Mind the Gap Between Digital Natives and Educational Practices -project (2013-2016) is one out of ten projects funded by the Academy of Finland’s Human Mind program (http://www.aka.fi/mind). This program addresses concurrent challenges of the development of human mind by pursuing multidisciplinary basic research into the human mind and its mechanisms of functioning from neural processes to social and cultural contexts.
The purpose of this project is to examine kinds of gaps or discontinuities between the minds of adolescents at the digital age and prevailing educational practices. The project investigates learning and development of 12-, 16-, and 20-year-old adolescents who have socialized and grown up to the worlds of Information and Communication Technologies (ICTs) from the very beginning of their lives (assumed to be “digital natives”). Further, although Finnish adolescents are doing very well in international school achievement tests, they often do not enjoy their schooling. Many of them have their most engaging experiences of personal and collaborative learning outside, rather than within school. Accordingly, Mind the Gap -project investigates the following issues:
- What kinds of tensions prevail between the personal and social practices of digital natives and those of their schools and educational institutions?
- How does intensive use of ICTs and social media affect adolescents intellectually, emotionally and socially?
- What kinds of pathways and trajectories of engagement and well-being exist in contrast to the vicious circles of exhaustion, anxiety and depression?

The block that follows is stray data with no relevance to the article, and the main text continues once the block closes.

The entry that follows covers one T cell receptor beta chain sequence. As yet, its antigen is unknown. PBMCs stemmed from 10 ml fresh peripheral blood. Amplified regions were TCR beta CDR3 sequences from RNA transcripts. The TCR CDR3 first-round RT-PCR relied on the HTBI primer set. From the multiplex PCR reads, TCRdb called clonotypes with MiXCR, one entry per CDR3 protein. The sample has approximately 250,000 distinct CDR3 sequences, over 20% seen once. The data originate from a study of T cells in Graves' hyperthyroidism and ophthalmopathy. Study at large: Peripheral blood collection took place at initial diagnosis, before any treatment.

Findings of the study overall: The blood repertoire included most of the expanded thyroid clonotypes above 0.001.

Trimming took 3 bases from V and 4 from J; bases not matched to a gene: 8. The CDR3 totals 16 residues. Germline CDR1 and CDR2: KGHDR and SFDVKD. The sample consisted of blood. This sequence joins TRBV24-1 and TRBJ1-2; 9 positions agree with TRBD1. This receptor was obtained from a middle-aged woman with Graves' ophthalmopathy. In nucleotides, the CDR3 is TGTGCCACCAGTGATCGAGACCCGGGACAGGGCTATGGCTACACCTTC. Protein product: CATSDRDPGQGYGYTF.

- How could school and teaching better meet the needs of adolescents, many of whom have been socialized to the technology-intensive activity outside of schools?
This project combines various approaches of psychology and education through a collaboration of four professors and their research groups:
- Research group of educational psychology, Department of Teacher Education, University of Helsinki,
PI Kirsti Lonka (Professor of Educational Psychology).
- Research group of brain, attention and memory, Helsinki Collegium for Advanced Studies & Institute of Behavioural Science,
Co-PI Kimmo Alho (Professor of Psychology).
- Research group of technology-mediated collaborative learning, Department of Education, University of Turku,
Co-PI Kai Hakkarainen (Professor of Education).
- Research group of development of well-being of adolescents, Department of Psychology, University of Jyväskylä (University of London),
Co-PI Katariina Salmela-Aro (Professor of Psychology).
By combining longitudinal survey methods, social network analysis, qualitative methods, and brain imagining (fMRI) this project provides insights into the technology-mediated practices of the so-called digital natives and their associations with various dimensions of their life such as academic achievement and subjective well-being.